Keeping track of finances, key to ending money strife

Student Life

For many college students, learning to live on a budget for the first time and having a limited income can pose significant challenges.

One unplanned expense can often snowball into a major financial disaster with little or no recourse other than using credit cards with high interest rates or taking out loans, both of which only provide temporary relief. While there are no easy answers to this dilemma there are some fundamental things students can do to stabilize their finances.

Everyone who uses a checking account needs to understand some basic missteps.

“Some of the biggest things we see with our student accounts are overdraft charges as a result of improperly balanced checkbooks and students not taking personal responsibility for their actions,” said Casey Sterling, branch manager of U.S. Bank. “A lot of people get into trouble with their debit cards by not keeping track of and recording their purchases, basically using the card until it stops working. This kind of impulsive spending leads to trouble and usually results in overdraft fees. I cannot emphasize enough how important it is to keep a record of purchases when using a debit card.”

Another issue affecting students at Western are payday loans.

“Payday loans are almost universally a bad idea,” said Larry Lawson, associate professor of finance. “People write checks against their next payday for often up to 100 percent interest, digging themselves into a hole they often cannot escape from. Or people hard up for cash get a loan against the title on their car often for as much as 300 percent interest. Failure to pay on time results in the vehicle being confiscated and often sold at auction to satisfy the debt. Though it seems like no one would agree to such terms, many people do everyday in desperation.”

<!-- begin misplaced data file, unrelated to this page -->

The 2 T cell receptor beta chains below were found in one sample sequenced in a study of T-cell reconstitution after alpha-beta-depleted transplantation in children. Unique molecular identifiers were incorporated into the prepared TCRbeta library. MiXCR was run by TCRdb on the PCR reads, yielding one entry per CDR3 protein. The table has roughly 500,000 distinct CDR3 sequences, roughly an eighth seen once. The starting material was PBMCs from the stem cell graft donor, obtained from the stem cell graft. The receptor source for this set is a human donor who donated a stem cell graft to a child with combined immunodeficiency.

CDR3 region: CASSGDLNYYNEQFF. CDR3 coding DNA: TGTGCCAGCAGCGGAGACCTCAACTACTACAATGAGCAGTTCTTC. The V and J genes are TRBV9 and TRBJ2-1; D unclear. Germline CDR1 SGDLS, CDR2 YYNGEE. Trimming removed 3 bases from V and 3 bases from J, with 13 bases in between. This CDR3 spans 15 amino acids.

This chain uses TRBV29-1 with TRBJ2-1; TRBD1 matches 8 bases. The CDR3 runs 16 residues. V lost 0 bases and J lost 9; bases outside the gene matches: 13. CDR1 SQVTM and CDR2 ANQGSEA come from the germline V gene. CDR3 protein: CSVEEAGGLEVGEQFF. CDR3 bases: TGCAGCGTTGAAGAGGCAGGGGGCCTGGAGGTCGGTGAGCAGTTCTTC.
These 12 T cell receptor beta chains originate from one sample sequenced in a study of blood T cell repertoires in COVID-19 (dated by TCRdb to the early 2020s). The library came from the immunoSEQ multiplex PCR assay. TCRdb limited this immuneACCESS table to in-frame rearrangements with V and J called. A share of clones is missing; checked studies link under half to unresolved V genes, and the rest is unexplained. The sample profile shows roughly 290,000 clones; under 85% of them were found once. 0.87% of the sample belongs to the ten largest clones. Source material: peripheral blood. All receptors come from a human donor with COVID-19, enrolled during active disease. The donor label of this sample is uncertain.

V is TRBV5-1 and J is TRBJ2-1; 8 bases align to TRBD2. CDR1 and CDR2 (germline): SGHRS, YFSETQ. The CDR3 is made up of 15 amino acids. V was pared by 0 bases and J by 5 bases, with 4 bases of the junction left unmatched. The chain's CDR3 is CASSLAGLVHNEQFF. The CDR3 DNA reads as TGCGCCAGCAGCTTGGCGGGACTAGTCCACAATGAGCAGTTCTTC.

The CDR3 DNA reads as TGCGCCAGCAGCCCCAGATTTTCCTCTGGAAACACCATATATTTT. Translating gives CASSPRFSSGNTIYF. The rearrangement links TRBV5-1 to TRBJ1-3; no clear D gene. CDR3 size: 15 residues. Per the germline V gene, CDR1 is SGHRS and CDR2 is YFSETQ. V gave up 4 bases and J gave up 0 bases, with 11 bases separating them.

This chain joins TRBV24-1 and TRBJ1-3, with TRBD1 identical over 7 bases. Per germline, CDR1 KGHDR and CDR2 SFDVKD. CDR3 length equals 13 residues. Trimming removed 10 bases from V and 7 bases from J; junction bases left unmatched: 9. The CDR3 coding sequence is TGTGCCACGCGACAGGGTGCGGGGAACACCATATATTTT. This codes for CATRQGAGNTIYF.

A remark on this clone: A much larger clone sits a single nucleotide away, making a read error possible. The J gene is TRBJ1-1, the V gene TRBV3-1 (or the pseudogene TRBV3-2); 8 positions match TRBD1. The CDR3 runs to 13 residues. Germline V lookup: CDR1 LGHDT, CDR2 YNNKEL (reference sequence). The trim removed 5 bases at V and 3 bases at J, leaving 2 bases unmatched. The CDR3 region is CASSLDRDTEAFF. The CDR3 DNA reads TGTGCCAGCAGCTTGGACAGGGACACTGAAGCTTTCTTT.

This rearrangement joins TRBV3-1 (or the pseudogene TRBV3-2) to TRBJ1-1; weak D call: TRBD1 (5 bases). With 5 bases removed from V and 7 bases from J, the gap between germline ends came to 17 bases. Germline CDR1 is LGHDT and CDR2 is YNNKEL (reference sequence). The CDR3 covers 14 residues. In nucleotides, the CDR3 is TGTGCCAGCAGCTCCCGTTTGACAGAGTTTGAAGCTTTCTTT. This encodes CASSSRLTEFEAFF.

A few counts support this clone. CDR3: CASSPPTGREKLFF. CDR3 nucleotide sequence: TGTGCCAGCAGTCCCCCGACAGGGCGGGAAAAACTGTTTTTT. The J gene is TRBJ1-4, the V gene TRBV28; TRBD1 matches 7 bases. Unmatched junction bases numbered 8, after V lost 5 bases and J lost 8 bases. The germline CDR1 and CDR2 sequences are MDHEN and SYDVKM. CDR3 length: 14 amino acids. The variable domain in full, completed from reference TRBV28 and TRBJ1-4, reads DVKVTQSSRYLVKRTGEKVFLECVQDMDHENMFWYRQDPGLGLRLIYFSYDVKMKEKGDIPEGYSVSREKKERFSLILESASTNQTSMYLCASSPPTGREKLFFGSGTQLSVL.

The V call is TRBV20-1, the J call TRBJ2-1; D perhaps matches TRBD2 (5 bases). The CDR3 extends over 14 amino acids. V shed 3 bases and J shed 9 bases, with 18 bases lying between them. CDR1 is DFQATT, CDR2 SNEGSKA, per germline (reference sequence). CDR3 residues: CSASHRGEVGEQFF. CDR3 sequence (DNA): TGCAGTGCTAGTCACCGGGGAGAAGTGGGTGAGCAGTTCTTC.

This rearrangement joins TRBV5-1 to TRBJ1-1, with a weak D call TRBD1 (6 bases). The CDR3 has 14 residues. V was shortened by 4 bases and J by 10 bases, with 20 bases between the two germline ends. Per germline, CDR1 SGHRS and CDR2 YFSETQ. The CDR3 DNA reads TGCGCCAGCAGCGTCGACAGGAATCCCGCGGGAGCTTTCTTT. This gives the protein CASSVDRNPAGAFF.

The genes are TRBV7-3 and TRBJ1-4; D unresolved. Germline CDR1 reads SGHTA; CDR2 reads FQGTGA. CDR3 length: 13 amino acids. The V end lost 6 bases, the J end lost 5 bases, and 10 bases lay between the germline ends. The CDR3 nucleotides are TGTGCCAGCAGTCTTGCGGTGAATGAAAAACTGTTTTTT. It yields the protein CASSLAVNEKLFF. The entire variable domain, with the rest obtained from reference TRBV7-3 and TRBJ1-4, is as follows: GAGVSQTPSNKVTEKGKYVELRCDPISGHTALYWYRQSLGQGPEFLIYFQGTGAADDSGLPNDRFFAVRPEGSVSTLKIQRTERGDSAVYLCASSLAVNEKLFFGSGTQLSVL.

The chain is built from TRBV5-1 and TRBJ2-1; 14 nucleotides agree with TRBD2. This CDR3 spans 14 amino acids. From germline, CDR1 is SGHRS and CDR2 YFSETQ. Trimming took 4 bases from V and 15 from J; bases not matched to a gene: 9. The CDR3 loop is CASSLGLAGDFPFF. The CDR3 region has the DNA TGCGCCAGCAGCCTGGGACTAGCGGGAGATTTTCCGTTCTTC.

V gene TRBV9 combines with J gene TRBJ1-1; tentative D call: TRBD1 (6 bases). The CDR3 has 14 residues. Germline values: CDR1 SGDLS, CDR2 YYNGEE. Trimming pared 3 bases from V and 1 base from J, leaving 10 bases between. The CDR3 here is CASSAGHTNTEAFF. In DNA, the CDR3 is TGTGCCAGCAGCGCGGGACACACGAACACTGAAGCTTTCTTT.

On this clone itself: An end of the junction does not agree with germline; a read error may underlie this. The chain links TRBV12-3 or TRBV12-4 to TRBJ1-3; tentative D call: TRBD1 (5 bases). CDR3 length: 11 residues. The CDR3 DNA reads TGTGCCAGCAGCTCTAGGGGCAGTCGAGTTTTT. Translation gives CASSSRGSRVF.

Probably the biggest student missteps happen with credit cards. Credit card companies market to students to establish a brand allegiance they hope will be for life. Paying the balance in full each month is a good idea because paying the minimum balance will likely take 18 years to repay.

“A lot of students have trouble with credit cards and view the credit limit as an invitation to spend what they consider to be their money,” according to Forbes.com. “The credit comes from the bank – not Grandma. For many, this is a revelation: Banks are in business to make money, and customers have to pay interest on the balance if they miss the due date.”

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